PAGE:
Americans continue to be fascinated by the death of Natalie Wood, as her death remains an unsolved mystery.
It’s been a long time since actress Natalie Wood drowned and Hollywood buzzed with accusations. Recently, two new survivors have spoken to the news media, and the spotlight is shining, once again, on her husband, Robert Wagner, now 88.
Wealth Advisor’s recent article, “Natalie Wood Estate Back In Play: Did Her Killer Inherit Her Millions?” explains that he’s remarried and still works in television. Few believe he’ll ever go to trial at this point or even be formally charged. However, Wagner may be concerned about the impact of the investigation on his net worth. Complications could break the standard rules of inheritance.
Wood’s will designated Wagner as executor and trustee of the funds she left to her daughters, as well as heir to half her estate. This estate planning was straightforward and even sensible at the time, because Wagner and Wood were married and had a blended family of three children. The trust let her pass on her wealth without taxes.
However, California prohibits anyone who participates in a felonious murder to profit from the victim’s estate. If Wagner was involved in foul play on that boat back in 1981, he should’ve been locked out of Wood’s assets. If the slayer statute applies, it supersedes the will. The trusts were created when she died, so arguably those beneficiary assignments could also be negated.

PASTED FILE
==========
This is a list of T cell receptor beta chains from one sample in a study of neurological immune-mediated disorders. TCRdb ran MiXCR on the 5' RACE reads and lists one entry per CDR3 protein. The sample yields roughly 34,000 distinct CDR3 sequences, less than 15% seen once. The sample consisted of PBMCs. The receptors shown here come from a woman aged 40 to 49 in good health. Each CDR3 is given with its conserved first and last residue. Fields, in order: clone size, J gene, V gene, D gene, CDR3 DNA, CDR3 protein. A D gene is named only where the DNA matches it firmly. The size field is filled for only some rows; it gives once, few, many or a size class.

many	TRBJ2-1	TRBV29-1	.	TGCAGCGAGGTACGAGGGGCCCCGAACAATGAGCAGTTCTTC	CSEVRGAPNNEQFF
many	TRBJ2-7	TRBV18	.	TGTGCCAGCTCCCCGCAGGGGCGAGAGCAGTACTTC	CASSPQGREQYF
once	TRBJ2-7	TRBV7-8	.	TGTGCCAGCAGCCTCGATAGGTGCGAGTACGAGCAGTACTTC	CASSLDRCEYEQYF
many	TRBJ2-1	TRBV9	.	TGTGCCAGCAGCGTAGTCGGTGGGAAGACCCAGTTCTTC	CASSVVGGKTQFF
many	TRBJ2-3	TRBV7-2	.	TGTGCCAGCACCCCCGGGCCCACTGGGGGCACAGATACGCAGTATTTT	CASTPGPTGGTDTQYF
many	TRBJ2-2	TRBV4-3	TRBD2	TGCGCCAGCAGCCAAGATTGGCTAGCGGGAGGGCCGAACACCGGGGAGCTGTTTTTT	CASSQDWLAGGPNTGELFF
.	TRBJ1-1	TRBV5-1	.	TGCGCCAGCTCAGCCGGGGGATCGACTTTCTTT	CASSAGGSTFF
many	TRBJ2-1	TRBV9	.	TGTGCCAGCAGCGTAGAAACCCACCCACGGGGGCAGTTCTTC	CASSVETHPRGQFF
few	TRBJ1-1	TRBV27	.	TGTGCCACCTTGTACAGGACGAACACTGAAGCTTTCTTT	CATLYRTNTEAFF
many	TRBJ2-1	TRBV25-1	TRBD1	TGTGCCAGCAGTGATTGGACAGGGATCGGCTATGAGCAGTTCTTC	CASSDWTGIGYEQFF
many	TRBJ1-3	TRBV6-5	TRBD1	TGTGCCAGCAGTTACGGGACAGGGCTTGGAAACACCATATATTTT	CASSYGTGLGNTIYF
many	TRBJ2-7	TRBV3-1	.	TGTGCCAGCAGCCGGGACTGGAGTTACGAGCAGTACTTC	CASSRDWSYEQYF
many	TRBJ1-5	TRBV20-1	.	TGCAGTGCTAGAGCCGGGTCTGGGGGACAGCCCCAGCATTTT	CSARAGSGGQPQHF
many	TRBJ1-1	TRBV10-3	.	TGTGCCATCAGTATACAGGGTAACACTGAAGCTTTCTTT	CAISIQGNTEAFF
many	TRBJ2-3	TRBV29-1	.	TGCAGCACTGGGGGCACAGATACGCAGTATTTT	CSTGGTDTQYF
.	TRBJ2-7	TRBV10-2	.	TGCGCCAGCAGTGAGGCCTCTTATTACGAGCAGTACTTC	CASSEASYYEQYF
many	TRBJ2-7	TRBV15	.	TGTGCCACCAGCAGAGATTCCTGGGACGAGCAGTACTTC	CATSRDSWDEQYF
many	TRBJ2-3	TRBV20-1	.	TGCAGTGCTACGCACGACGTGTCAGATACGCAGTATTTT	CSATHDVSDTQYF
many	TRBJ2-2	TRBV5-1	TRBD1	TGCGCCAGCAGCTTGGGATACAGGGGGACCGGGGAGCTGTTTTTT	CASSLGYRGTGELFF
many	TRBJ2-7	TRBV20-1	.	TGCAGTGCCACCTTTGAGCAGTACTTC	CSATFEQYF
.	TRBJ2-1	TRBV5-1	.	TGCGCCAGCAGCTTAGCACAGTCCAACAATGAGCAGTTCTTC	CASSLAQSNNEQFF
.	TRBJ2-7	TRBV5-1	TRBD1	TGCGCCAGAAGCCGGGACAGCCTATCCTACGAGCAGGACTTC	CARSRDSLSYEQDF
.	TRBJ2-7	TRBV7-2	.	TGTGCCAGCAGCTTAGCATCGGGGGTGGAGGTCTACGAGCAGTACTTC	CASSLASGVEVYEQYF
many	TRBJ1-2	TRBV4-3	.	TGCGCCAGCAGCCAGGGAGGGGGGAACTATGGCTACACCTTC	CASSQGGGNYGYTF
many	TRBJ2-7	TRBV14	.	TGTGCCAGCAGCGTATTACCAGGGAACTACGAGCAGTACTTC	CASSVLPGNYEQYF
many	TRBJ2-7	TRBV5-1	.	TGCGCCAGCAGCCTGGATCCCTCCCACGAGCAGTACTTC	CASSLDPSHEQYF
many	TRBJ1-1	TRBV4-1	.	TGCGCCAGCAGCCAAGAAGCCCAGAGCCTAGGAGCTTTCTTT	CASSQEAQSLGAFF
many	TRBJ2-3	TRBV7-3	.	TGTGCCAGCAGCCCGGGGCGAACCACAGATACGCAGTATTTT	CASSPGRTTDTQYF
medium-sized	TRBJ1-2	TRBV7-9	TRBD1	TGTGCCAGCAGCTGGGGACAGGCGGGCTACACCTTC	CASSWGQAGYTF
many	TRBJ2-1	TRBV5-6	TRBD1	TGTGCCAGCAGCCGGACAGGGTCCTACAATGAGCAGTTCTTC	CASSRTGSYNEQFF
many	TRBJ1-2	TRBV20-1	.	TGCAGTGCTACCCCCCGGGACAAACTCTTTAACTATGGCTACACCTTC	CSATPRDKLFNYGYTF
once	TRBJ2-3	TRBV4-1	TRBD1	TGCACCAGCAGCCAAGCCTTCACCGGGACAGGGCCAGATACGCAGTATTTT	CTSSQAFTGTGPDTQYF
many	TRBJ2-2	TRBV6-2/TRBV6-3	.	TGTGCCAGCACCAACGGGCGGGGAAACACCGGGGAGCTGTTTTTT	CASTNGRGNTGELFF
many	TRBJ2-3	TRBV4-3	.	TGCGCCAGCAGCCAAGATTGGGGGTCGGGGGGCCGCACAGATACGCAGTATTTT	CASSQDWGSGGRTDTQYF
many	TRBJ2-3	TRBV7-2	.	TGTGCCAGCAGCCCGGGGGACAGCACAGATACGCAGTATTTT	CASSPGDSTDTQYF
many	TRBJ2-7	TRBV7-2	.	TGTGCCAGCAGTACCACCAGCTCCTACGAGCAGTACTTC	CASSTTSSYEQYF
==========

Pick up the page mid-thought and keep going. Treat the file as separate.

It’s been 36 years since the will went through probate. That is a very long time to claw back assets, if the Los Angeles County Sheriff really does have compelling new evidence that Wagner was involved. Although there’s no statute of limitations on murder, there aren’t many cases that show the slayer statute applying to crimes that go back decades.
The legitimate heirs would need to sue to prevent unjust enrichment, establishing a “debt” that would need to be collected within a relatively short period. However, with the investigation dormant for so long, there was technically no crime and thus no action to file within the normal time limit. Now the other heirs (the daughters) are grown and have received their share of the estate. Who knows if they’d want to make their dad to give up his half. There also may not even be much of Wood’s money left.
So much time has passed by, and the amount of money that’s in question makes it unlikely that the interest in her death is focused on a redistribution of her estate. Her bequests have already been distributed and enriched the lives of her loved ones. This may be one mystery that is never solved.
Reference: Wealth Advisor (February 11, 2018) “Natalie Wood Estate Back In Play: Did Her Killer Inherit Her Millions?”